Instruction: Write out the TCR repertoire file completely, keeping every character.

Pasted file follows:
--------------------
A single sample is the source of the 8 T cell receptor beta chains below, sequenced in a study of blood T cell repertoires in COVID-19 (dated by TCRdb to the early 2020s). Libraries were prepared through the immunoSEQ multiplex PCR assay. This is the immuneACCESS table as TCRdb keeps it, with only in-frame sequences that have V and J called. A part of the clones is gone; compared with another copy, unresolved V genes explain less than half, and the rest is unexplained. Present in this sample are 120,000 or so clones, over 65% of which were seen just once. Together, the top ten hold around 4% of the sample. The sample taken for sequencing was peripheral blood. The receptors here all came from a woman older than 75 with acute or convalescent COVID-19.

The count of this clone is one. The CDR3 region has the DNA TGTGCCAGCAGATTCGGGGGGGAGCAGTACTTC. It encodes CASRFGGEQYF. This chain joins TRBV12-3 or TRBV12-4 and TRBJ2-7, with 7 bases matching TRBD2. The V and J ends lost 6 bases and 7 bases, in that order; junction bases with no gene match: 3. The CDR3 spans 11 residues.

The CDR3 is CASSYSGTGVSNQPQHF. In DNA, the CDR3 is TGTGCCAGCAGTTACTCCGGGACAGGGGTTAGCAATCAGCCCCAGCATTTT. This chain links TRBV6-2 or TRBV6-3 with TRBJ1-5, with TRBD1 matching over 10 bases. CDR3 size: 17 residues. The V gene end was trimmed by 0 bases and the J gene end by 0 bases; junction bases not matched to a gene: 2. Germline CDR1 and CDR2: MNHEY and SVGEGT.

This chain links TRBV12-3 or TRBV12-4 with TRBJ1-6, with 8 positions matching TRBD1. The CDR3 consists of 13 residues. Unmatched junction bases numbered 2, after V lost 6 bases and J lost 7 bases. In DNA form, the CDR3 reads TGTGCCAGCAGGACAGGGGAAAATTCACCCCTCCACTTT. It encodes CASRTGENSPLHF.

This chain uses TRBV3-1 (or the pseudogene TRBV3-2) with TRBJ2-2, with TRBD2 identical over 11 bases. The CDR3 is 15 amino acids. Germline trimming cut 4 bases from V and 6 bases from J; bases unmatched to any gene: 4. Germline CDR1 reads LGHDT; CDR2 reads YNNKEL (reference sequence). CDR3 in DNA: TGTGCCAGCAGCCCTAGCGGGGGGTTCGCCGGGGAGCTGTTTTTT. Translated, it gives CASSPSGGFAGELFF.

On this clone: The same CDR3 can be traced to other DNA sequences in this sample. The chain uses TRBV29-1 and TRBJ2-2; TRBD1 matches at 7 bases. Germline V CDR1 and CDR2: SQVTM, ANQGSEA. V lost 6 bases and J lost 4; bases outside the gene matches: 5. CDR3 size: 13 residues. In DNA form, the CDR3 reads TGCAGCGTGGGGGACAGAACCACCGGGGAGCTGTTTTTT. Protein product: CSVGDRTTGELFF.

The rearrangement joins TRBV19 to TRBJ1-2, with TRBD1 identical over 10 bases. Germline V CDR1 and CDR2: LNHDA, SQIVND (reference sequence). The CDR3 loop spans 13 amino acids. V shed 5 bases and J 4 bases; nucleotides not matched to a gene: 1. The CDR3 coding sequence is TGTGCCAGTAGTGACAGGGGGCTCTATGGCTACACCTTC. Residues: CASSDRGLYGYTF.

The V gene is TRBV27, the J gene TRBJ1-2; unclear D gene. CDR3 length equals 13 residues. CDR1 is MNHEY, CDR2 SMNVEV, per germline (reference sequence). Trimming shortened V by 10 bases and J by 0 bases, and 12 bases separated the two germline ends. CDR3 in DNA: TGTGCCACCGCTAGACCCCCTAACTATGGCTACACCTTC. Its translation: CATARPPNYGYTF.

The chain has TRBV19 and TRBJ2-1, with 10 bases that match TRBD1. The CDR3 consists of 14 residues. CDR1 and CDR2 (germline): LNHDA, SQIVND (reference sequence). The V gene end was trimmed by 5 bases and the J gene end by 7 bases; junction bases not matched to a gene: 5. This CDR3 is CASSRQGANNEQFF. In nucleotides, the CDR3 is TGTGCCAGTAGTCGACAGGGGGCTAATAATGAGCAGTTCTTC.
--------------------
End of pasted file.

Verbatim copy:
A single sample is the source of the 8 T cell receptor beta chains below, sequenced in a study of blood T cell repertoires in COVID-19 (dated by TCRdb to the early 2020s). Libraries were prepared through the immunoSEQ multiplex PCR assay. This is the immuneACCESS table as TCRdb keeps it, with only in-frame sequences that have V and J called. A part of the clones is gone; compared with another copy, unresolved V genes explain less than half, and the rest is unexplained. Present in this sample are 120,000 or so clones, over 65% of which were seen just once. Together, the top ten hold around 4% of the sample. The sample taken for sequencing was peripheral blood. The receptors here all came from a woman older than 75 with acute or convalescent COVID-19.

The count of this clone is one. The CDR3 region has the DNA TGTGCCAGCAGATTCGGGGGGGAGCAGTACTTC. It encodes CASRFGGEQYF. This chain joins TRBV12-3 or TRBV12-4 and TRBJ2-7, with 7 bases matching TRBD2. The V and J ends lost 6 bases and 7 bases, in that order; junction bases with no gene match: 3. The CDR3 spans 11 residues.

The CDR3 is CASSYSGTGVSNQPQHF. In DNA, the CDR3 is TGTGCCAGCAGTTACTCCGGGACAGGGGTTAGCAATCAGCCCCAGCATTTT. This chain links TRBV6-2 or TRBV6-3 with TRBJ1-5, with TRBD1 matching over 10 bases. CDR3 size: 17 residues. The V gene end was trimmed by 0 bases and the J gene end by 0 bases; junction bases not matched to a gene: 2. Germline CDR1 and CDR2: MNHEY and SVGEGT.

This chain links TRBV12-3 or TRBV12-4 with TRBJ1-6, with 8 positions matching TRBD1. The CDR3 consists of 13 residues. Unmatched junction bases numbered 2, after V lost 6 bases and J lost 7 bases. In DNA form, the CDR3 reads TGTGCCAGCAGGACAGGGGAAAATTCACCCCTCCACTTT. It encodes CASRTGENSPLHF.

This chain uses TRBV3-1 (or the pseudogene TRBV3-2) with TRBJ2-2, with TRBD2 identical over 11 bases. The CDR3 is 15 amino acids. Germline trimming cut 4 bases from V and 6 bases from J; bases unmatched to any gene: 4. Germline CDR1 reads LGHDT; CDR2 reads YNNKEL (reference sequence). CDR3 in DNA: TGTGCCAGCAGCCCTAGCGGGGGGTTCGCCGGGGAGCTGTTTTTT. Translated, it gives CASSPSGGFAGELFF.

On this clone: The same CDR3 can be traced to other DNA sequences in this sample. The chain uses TRBV29-1 and TRBJ2-2; TRBD1 matches at 7 bases. Germline V CDR1 and CDR2: SQVTM, ANQGSEA. V lost 6 bases and J lost 4; bases outside the gene matches: 5. CDR3 size: 13 residues. In DNA form, the CDR3 reads TGCAGCGTGGGGGACAGAACCACCGGGGAGCTGTTTTTT. Protein product: CSVGDRTTGELFF.

The rearrangement joins TRBV19 to TRBJ1-2, with TRBD1 identical over 10 bases. Germline V CDR1 and CDR2: LNHDA, SQIVND (reference sequence). The CDR3 loop spans 13 amino acids. V shed 5 bases and J 4 bases; nucleotides not matched to a gene: 1. The CDR3 coding sequence is TGTGCCAGTAGTGACAGGGGGCTCTATGGCTACACCTTC. Residues: CASSDRGLYGYTF.

The V gene is TRBV27, the J gene TRBJ1-2; unclear D gene. CDR3 length equals 13 residues. CDR1 is MNHEY, CDR2 SMNVEV, per germline (reference sequence). Trimming shortened V by 10 bases and J by 0 bases, and 12 bases separated the two germline ends. CDR3 in DNA: TGTGCCACCGCTAGACCCCCTAACTATGGCTACACCTTC. Its translation: CATARPPNYGYTF.

The chain has TRBV19 and TRBJ2-1, with 10 bases that match TRBD1. The CDR3 consists of 14 residues. CDR1 and CDR2 (germline): LNHDA, SQIVND (reference sequence). The V gene end was trimmed by 5 bases and the J gene end by 7 bases; junction bases not matched to a gene: 5. This CDR3 is CASSRQGANNEQFF. In nucleotides, the CDR3 is TGTGCCAGTAGTCGACAGGGGGCTAATAATGAGCAGTTCTTC.